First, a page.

Want to Secure Top-Tier Media Coverage? Improve Creativity

By Gözde Güzey Published: 10 February, 2023

newspapers on a table

76% of consumers search for a company’s online presence before going to a physical location. Regardless of industry and size, your company has no choice but to build trust online.

How do you build this trust?

Well, one of the best practices is to guest post on top-tier publications such as TechCrunch, Forbes, and WSJ. The same applies to industry-specific media outlets.

Yet, these results aren’t won with a walk in the park. As Conrad Egusa, CEO of Publicize says, “One does not simply walk into Mordor.” Knowing that you have something different to say and laying it out in a bulletproof pitch to storm the gates of top-tier media takes practice. The good news is that boosting creativity can allow you to get there more easily.

The question is – what do we really mean by ‘creativity’? And how does it reward you in the hunt for front-and-center features in the world’s most prestigious media?

First, a note on creativity

Creativity might be daunting for many, but let us tell you that it doesn’t have to be.

After all, it’s just about combining two different things and producing something new. Take a joke that made you laugh, for instance. It was nothing more than bringing two unrelated thoughts together humorously. Or look at jazz music. It emerged from a blend of various types of music.

So how is this related to securing better PR results and increasing your online presence?

Well, top-tier publications are well-respected because they provide their audience with unique stories and the latest news. The ability to connect various topics will help you find the distinctive angle you need to secure your spot on their landing pages.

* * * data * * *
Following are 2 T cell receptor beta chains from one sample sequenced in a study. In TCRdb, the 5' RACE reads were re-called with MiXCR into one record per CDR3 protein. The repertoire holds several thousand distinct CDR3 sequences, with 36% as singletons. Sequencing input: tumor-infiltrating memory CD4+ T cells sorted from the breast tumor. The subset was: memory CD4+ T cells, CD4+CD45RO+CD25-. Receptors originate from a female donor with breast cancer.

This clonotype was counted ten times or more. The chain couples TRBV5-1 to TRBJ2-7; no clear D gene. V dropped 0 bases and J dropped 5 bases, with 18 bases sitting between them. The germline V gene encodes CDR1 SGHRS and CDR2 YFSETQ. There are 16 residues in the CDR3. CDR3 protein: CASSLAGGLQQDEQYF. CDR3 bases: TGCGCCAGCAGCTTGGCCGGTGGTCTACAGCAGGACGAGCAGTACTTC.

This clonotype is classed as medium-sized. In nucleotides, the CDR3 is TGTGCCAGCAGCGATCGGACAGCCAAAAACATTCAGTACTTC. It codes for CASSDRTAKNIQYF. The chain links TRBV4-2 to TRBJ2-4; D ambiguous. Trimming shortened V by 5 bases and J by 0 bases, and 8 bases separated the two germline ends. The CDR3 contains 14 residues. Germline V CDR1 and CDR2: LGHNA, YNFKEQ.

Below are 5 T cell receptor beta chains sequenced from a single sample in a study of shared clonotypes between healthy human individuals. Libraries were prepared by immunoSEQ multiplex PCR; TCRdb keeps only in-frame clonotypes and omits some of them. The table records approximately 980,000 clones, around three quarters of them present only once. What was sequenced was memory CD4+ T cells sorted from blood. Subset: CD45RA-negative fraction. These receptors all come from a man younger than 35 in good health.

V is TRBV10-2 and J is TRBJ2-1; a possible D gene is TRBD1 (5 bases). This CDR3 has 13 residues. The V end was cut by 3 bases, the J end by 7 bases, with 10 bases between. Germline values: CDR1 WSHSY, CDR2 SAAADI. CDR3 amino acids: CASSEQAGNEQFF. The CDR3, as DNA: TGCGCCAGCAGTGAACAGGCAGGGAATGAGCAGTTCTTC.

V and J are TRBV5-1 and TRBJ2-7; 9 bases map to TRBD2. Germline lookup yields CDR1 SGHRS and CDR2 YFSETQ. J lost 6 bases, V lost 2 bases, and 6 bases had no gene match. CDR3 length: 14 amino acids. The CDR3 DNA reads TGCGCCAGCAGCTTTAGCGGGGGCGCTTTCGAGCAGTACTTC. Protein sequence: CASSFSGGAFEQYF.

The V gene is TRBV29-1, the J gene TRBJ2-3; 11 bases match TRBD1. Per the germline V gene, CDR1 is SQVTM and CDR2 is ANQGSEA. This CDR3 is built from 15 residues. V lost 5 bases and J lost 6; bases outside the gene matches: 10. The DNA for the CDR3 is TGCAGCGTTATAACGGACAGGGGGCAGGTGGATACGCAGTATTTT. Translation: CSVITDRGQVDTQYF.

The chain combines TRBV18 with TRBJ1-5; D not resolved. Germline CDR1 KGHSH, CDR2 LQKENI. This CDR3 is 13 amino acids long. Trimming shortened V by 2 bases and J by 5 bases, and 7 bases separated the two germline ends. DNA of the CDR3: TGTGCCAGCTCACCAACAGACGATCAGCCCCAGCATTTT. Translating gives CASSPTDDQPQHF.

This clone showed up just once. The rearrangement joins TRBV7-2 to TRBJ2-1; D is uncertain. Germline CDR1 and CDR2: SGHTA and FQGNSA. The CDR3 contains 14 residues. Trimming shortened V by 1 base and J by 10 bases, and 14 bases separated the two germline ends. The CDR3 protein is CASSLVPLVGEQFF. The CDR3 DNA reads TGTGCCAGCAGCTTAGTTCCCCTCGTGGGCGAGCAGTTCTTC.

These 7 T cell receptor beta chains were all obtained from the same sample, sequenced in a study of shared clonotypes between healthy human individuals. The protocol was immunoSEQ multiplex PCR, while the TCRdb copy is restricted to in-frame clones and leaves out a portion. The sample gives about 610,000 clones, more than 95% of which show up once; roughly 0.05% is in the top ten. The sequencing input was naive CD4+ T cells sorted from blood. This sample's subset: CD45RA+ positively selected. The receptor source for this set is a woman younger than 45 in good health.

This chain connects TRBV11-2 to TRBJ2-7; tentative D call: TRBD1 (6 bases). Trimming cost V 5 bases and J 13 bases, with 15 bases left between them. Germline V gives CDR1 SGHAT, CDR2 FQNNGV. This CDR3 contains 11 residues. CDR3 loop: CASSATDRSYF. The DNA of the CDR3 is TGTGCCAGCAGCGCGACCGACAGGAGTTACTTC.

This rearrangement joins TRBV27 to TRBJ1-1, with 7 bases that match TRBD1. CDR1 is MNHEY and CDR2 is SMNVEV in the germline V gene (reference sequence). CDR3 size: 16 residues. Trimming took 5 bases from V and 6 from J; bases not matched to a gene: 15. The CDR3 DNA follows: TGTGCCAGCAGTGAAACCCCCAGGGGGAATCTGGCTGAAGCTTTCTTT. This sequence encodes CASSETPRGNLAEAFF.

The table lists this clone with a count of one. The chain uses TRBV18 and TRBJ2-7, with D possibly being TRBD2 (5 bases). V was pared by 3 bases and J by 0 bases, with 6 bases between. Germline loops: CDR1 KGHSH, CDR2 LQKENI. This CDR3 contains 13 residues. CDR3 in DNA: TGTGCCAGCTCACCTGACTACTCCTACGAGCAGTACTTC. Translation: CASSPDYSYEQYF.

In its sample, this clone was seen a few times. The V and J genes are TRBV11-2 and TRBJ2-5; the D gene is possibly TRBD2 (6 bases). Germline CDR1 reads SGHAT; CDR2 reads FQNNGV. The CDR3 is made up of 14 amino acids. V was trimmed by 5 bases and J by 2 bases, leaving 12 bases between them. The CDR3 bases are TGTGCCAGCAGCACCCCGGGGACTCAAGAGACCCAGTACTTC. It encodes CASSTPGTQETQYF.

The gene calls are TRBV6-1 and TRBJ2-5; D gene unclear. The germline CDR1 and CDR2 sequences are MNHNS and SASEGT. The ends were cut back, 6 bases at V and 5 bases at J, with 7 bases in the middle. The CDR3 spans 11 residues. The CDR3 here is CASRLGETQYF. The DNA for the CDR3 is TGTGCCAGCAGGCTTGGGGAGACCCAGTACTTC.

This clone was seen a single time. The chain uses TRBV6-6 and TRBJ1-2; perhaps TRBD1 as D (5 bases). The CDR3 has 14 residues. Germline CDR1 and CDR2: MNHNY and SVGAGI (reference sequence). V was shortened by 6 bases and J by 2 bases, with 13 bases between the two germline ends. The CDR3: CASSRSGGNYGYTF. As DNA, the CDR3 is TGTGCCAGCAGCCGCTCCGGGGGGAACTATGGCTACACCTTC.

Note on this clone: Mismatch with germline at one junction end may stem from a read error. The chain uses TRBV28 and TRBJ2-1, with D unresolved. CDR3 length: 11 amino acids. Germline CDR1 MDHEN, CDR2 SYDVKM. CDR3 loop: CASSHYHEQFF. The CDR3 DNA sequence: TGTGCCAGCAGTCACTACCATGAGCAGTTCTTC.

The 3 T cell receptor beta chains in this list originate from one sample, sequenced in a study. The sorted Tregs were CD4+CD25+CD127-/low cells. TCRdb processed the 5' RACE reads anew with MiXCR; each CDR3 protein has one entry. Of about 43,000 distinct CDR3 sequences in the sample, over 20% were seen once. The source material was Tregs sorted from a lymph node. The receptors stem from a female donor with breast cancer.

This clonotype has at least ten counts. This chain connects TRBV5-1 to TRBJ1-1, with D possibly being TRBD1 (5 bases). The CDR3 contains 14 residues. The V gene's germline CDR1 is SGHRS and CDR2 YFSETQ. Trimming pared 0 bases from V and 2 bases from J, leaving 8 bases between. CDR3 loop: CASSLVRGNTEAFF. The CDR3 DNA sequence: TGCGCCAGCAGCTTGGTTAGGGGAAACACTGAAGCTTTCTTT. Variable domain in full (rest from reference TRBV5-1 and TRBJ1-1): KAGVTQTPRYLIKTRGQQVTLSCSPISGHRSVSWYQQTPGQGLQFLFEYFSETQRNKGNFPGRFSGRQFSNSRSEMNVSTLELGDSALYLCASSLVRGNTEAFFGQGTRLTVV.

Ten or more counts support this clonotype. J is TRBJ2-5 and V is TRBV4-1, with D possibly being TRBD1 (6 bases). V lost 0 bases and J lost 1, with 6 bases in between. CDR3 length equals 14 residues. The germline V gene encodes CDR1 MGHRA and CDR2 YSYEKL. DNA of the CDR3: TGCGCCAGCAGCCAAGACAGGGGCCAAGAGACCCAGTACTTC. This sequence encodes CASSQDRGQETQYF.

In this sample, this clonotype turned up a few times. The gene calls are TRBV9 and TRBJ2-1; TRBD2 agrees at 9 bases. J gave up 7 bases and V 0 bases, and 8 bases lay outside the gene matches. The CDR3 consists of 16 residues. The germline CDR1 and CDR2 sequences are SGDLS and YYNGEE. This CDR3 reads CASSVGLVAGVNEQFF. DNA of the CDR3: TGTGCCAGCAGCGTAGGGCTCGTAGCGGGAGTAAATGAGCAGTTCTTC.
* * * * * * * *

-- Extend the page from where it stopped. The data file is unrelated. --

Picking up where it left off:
Blending ideas together will help you stand out from the competition

For one, creativity in PR is a non-negotiable as it wins placements. Bear in mind that journalists and editors of top-tier media outlets are bombarded with hundreds of emails and pitches every day. And associational thinking can draw the line between getting left on reading and success. To illustrate this, let’s take a look at two ways that we can convey the same message:

Case 1: Intention & Purpose

There is a maze of challenges for people with disabilities in the modern world: They are more likely to be unemployed, face pay gap issues, and lose their jobs than people without disabilities.

The Co-founder of Company X, a startup aiming to make the world’s software more accessible by providing a suite of integrated tools, is on a mission to make the world of work accessible to everyone, regardless of their physical or cognitive abilities. She is interested in demonstrating how employers may unconsciously be excluding people despite their best intentions.

Case 2: Emotion & Attention

When Israeli minister Karine Elharrar tried to attend COP26, she waited outside for two hours before returning to her hotel 50 miles away because the venue couldn’t accommodate her being in a wheelchair. 

While Elharrar’s story sent shockwaves through the summit, it highlights how easily accessibility is overlooked. The Co-founder of Company X believes that if the organizers of one of the most prestigious events in the world make this mistake, so do businesses.